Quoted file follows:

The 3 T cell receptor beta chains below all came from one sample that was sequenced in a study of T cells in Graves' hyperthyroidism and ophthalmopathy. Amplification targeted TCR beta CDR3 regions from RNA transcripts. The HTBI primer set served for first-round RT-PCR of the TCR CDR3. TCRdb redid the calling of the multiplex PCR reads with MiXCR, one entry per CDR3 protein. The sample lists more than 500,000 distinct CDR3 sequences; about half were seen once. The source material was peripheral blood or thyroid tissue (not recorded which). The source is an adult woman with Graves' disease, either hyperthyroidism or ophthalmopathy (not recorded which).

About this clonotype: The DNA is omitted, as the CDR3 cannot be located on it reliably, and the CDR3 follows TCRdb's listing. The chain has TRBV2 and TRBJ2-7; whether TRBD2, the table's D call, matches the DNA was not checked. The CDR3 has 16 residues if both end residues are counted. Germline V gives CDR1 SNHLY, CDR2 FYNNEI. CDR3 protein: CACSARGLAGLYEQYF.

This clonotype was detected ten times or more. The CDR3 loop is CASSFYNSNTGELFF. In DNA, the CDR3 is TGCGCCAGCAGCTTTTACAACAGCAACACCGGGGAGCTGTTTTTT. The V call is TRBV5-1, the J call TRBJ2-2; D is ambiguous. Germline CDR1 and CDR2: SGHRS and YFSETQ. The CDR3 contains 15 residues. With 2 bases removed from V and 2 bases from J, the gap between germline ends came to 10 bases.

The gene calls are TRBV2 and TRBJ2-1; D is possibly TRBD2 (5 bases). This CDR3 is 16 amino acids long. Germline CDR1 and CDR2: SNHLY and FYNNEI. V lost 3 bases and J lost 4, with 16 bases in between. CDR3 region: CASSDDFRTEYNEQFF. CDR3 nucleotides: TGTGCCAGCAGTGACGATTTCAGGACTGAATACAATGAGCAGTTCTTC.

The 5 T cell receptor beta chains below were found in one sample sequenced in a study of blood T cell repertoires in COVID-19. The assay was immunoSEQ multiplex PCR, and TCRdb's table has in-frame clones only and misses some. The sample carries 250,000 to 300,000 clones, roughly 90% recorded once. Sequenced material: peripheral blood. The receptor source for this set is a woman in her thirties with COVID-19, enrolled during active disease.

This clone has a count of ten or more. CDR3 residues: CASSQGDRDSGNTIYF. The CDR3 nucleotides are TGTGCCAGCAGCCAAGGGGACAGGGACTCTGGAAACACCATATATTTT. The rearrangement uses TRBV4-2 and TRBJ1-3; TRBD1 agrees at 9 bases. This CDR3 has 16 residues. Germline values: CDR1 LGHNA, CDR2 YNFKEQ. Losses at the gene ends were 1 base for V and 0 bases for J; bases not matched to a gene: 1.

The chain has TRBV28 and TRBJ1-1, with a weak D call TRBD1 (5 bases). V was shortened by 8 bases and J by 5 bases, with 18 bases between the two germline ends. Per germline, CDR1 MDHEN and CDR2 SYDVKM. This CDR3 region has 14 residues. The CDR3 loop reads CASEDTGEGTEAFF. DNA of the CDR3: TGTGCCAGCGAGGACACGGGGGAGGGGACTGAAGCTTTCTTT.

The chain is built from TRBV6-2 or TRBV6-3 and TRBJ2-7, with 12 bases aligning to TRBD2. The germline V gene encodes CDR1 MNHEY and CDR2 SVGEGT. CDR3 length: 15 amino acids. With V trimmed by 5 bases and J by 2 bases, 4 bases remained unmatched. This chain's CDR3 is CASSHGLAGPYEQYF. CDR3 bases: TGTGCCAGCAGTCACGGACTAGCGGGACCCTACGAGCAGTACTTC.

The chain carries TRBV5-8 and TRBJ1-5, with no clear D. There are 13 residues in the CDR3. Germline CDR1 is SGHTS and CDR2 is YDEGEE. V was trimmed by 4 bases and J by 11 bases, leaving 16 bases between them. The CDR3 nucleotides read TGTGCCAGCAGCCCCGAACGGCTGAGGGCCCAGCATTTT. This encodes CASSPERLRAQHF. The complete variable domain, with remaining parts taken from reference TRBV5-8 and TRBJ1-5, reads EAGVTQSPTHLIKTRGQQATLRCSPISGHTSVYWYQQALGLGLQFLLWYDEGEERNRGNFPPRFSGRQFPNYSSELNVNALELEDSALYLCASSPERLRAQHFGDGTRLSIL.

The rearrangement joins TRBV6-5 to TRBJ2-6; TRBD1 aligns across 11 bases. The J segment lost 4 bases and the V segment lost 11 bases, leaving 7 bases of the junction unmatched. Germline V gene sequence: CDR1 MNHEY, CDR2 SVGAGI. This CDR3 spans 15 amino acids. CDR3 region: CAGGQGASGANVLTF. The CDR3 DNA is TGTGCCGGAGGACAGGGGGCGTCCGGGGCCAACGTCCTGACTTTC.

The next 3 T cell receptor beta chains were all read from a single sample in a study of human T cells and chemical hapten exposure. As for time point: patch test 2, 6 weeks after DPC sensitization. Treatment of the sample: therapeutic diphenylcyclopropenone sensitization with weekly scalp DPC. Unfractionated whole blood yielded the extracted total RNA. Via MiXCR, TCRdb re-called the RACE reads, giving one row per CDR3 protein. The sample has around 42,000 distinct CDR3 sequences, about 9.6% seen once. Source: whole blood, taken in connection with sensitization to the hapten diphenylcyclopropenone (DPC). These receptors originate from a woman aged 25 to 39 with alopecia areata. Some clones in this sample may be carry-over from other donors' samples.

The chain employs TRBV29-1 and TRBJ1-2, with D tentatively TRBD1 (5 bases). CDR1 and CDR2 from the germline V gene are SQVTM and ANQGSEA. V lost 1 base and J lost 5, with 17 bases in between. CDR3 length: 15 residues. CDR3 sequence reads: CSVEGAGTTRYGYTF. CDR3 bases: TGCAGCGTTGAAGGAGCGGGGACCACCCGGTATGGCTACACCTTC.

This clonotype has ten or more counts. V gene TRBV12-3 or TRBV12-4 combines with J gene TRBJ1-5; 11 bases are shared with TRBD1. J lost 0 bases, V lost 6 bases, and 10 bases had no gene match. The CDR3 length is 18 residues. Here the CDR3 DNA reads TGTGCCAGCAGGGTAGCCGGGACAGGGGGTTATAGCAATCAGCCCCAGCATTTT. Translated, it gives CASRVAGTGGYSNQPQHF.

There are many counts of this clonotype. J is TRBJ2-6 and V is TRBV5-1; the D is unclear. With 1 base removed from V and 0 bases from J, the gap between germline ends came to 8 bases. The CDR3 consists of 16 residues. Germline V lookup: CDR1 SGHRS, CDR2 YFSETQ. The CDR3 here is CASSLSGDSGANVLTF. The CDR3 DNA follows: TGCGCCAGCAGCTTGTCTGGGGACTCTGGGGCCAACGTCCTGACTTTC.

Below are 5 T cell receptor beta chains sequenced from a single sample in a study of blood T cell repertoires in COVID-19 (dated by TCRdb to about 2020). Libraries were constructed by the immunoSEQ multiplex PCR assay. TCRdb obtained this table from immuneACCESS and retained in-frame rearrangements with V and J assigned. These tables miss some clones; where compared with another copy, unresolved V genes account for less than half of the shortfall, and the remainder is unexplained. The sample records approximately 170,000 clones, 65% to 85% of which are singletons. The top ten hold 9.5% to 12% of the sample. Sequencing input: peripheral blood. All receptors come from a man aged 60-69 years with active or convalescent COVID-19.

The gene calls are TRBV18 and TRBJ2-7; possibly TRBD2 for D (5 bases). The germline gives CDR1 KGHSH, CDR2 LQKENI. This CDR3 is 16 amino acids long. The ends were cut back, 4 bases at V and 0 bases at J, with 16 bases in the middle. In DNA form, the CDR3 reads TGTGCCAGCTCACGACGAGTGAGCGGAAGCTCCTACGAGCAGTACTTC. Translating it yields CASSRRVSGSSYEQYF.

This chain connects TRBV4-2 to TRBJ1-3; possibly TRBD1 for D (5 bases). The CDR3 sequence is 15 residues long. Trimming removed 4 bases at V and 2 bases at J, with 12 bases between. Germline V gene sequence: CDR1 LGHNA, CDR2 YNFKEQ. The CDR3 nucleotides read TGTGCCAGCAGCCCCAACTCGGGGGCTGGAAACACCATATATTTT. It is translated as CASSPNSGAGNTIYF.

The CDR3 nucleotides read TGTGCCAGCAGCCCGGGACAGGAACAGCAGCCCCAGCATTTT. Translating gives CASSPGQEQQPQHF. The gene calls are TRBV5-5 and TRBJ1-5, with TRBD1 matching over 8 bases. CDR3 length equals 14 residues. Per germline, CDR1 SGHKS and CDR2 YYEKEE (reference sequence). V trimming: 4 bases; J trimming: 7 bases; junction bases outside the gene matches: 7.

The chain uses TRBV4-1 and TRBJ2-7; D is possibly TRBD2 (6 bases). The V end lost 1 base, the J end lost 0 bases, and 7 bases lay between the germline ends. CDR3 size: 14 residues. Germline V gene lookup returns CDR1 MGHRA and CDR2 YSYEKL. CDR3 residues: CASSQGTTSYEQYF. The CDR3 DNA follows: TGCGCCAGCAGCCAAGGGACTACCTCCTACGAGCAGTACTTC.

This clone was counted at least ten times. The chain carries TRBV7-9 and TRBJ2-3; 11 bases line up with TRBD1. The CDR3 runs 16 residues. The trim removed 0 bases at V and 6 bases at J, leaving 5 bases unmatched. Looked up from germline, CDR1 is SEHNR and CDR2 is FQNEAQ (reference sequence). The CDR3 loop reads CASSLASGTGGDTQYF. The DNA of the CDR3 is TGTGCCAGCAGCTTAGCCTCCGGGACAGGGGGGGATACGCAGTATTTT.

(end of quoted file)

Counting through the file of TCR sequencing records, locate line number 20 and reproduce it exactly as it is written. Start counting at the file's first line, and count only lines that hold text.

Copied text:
This clone was counted at least ten times. The chain carries TRBV7-9 and TRBJ2-3; 11 bases line up with TRBD1. The CDR3 runs 16 residues. The trim removed 0 bases at V and 6 bases at J, leaving 5 bases unmatched. Looked up from germline, CDR1 is SEHNR and CDR2 is FQNEAQ (reference sequence). The CDR3 loop reads CASSLASGTGGDTQYF. The DNA of the CDR3 is TGTGCCAGCAGCTTAGCCTCCGGGACAGGGGGGGATACGCAGTATTTT.